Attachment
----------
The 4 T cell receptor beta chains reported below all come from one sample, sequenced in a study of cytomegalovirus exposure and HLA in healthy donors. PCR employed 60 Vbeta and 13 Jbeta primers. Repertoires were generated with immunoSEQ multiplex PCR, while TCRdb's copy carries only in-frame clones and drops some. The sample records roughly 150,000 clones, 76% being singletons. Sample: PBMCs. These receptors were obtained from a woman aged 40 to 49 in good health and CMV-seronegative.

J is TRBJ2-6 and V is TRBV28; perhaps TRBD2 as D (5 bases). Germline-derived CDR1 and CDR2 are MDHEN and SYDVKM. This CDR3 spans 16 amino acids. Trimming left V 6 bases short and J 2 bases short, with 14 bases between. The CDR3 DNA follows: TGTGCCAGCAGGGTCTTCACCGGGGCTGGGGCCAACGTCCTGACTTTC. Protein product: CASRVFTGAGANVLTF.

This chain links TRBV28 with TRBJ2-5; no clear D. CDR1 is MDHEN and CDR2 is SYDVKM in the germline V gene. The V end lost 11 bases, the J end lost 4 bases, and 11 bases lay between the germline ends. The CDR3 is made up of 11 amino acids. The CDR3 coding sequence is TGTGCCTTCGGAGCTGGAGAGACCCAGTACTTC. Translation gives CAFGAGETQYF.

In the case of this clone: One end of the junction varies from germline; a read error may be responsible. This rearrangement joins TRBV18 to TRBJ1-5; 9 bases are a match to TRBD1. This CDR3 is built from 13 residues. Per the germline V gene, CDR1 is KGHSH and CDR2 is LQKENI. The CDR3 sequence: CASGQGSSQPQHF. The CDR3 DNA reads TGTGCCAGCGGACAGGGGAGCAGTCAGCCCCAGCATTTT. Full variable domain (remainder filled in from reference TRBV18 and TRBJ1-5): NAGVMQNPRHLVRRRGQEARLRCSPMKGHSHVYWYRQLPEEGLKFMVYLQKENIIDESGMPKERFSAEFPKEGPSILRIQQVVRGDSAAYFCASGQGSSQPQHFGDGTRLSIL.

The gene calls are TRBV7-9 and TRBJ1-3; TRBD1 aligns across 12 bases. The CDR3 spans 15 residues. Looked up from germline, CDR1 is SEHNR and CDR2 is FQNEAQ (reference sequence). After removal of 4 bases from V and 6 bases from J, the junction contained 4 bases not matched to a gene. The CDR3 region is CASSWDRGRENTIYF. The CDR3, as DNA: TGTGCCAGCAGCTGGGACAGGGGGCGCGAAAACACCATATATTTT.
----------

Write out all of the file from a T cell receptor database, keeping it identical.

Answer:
The 4 T cell receptor beta chains reported below all come from one sample, sequenced in a study of cytomegalovirus exposure and HLA in healthy donors. PCR employed 60 Vbeta and 13 Jbeta primers. Repertoires were generated with immunoSEQ multiplex PCR, while TCRdb's copy carries only in-frame clones and drops some. The sample records roughly 150,000 clones, 76% being singletons. Sample: PBMCs. These receptors were obtained from a woman aged 40 to 49 in good health and CMV-seronegative.

J is TRBJ2-6 and V is TRBV28; perhaps TRBD2 as D (5 bases). Germline-derived CDR1 and CDR2 are MDHEN and SYDVKM. This CDR3 spans 16 amino acids. Trimming left V 6 bases short and J 2 bases short, with 14 bases between. The CDR3 DNA follows: TGTGCCAGCAGGGTCTTCACCGGGGCTGGGGCCAACGTCCTGACTTTC. Protein product: CASRVFTGAGANVLTF.

This chain links TRBV28 with TRBJ2-5; no clear D. CDR1 is MDHEN and CDR2 is SYDVKM in the germline V gene. The V end lost 11 bases, the J end lost 4 bases, and 11 bases lay between the germline ends. The CDR3 is made up of 11 amino acids. The CDR3 coding sequence is TGTGCCTTCGGAGCTGGAGAGACCCAGTACTTC. Translation gives CAFGAGETQYF.

In the case of this clone: One end of the junction varies from germline; a read error may be responsible. This rearrangement joins TRBV18 to TRBJ1-5; 9 bases are a match to TRBD1. This CDR3 is built from 13 residues. Per the germline V gene, CDR1 is KGHSH and CDR2 is LQKENI. The CDR3 sequence: CASGQGSSQPQHF. The CDR3 DNA reads TGTGCCAGCGGACAGGGGAGCAGTCAGCCCCAGCATTTT. Full variable domain (remainder filled in from reference TRBV18 and TRBJ1-5): NAGVMQNPRHLVRRRGQEARLRCSPMKGHSHVYWYRQLPEEGLKFMVYLQKENIIDESGMPKERFSAEFPKEGPSILRIQQVVRGDSAAYFCASGQGSSQPQHFGDGTRLSIL.

The gene calls are TRBV7-9 and TRBJ1-3; TRBD1 aligns across 12 bases. The CDR3 spans 15 residues. Looked up from germline, CDR1 is SEHNR and CDR2 is FQNEAQ (reference sequence). After removal of 4 bases from V and 6 bases from J, the junction contained 4 bases not matched to a gene. The CDR3 region is CASSWDRGRENTIYF. The CDR3, as DNA: TGTGCCAGCAGCTGGGACAGGGGGCGCGAAAACACCATATATTTT.